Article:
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Biomechanics and the metabolic cost of walking in people with diabetes

Petrovic, Milos (2016) Biomechanics and the metabolic cost of walking in people with diabetes. Doctoral thesis (PhD), Manchester Metropolitan University and KU Leuven.


Available under License Creative Commons Attribution Non-commercial No Derivatives.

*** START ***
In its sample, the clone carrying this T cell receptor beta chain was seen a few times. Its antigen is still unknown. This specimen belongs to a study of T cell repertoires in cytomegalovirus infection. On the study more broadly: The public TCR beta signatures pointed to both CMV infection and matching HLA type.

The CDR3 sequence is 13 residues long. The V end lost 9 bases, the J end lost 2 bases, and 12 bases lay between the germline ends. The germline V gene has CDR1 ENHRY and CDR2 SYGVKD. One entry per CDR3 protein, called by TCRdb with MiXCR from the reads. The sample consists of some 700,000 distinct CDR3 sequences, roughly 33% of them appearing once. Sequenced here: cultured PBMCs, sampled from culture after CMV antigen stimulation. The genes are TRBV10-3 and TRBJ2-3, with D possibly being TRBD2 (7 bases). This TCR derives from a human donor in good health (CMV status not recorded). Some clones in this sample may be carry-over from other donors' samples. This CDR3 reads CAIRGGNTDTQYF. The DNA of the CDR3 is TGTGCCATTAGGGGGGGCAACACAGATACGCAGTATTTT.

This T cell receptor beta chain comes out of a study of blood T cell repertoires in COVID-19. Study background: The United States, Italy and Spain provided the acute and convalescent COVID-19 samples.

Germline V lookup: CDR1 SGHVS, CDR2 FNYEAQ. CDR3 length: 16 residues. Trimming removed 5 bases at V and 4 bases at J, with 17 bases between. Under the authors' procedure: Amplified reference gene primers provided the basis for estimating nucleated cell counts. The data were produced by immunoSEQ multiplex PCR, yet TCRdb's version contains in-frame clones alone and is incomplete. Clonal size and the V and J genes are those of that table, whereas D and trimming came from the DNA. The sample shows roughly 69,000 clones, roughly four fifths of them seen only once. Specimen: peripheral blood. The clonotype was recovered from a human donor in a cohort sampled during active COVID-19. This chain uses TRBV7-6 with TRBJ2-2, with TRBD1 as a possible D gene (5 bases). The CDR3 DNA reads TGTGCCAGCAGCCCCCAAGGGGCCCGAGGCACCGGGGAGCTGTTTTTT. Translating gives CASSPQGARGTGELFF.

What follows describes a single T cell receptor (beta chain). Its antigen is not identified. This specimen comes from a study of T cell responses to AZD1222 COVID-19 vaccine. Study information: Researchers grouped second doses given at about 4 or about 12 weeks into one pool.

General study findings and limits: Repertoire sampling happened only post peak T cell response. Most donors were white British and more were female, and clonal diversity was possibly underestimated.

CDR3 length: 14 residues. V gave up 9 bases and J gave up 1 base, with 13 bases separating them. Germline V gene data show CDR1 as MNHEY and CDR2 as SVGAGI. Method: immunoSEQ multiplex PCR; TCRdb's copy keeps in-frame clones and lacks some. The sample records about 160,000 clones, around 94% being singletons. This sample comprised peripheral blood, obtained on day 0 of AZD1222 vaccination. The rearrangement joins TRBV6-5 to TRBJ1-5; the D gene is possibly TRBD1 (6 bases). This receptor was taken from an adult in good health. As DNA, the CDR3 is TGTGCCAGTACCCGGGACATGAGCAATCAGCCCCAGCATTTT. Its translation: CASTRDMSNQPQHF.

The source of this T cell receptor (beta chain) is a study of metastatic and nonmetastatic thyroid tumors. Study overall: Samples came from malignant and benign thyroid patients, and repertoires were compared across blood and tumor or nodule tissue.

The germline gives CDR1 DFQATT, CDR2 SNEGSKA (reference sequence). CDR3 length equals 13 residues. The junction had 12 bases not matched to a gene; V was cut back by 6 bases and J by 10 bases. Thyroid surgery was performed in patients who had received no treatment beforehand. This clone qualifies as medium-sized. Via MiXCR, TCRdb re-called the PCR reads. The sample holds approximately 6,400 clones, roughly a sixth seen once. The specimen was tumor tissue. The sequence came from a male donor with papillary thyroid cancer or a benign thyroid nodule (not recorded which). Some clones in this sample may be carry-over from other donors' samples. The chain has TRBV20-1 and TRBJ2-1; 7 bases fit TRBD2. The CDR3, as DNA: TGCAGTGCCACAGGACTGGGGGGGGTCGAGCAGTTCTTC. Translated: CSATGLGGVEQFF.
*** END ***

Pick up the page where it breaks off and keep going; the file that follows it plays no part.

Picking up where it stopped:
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Diabetes mellitus is a serious worldwide disease characterised by pathological metabolism of sugars. Diabetic peripheral neuropathy (DPN) is a common complication of diabetes involving dysfunction of peripheral nerves. Diabetes is known to alter a number of biomechanical aspects of gait, but it remains unknown as to whether these alterations could impact upon the metabolic cost of walking (CoW). The aim of this thesis was to investigate the CoW in people with diabetes and examine biomechanical factors that could contribute to explaining any potential differences. Data were generated from three groups: patients with DPN (n=14), patients with diabetes but without peripheral neuropathy (DM, n=22), and controls without diabetes (Ctrl, n=31). Gait assessment was performed using a Vicon motion analysis system and Kistler force plates while participants walked at a range of matched speeds (between 0.6 and 1.6 m/s). Oxygen consumption was measured continuously whilst participants walked on a motor-driven treadmill at the range of matched walking speeds. Ultrasonographic imaging data from the plantarflexor muscle-tendon complex (MTC) were collected in vivo during walking to determine MTC properties. Magnetic resonance imaging of the ankle joint in the standing position was used to quantify the internal leverage around the ankle. Isometric plantarflexor maximal voluntary contraction strength was measured using a dynamometer. The CoW was significantly higher in the DPN group across a range of matched walking speeds and also in the DM group at selected speeds, compared to Ctrl. Despite the higher CoW in patients with diabetes, concentric lower limb joint work was significantly lower in DM and DPN groups compared to Ctrl. A greater value for the effective mechanical advantage (EMA) at the ankle joint was found in the DPN and DM groups compared to Ctrl, meaning that the ankle plantarflexor muscles developed relatively lower forces to generate a given joint moment compared to Ctrl. The increased EMA was mainly caused by a smaller external moment arm of the ground reaction force in the DPN and DM groups compared to Ctrl. The DPN group reduced the joint moment at the ankle during walking by applying the ground reaction force more proximally on the foot, or at an angle directed more towards the ankle, thereby reducing the external moment arm and increasing the EMA around the ankle. The DPN group demonstrated significantly less Achilles tendon elongation during walking, higher stiffness and higher hysteresis compared to Ctrl. These properties mean that the Achilles tendon would store and release less energy in the DPN group during walking, requiring more work from the plantarflexor muscles. Vertical displacement of the centre of mass during walking was not different between groups and is therefore unlikely to be a factor in itself that contributes towards the increased CoW in people with diabetic neuropathy. A higher cumulative joint work resulting from an increased cadence may contribute to the higher CoW in patients with diabetes, along with a reduced elastic energy contribution from the Achilles tendon.

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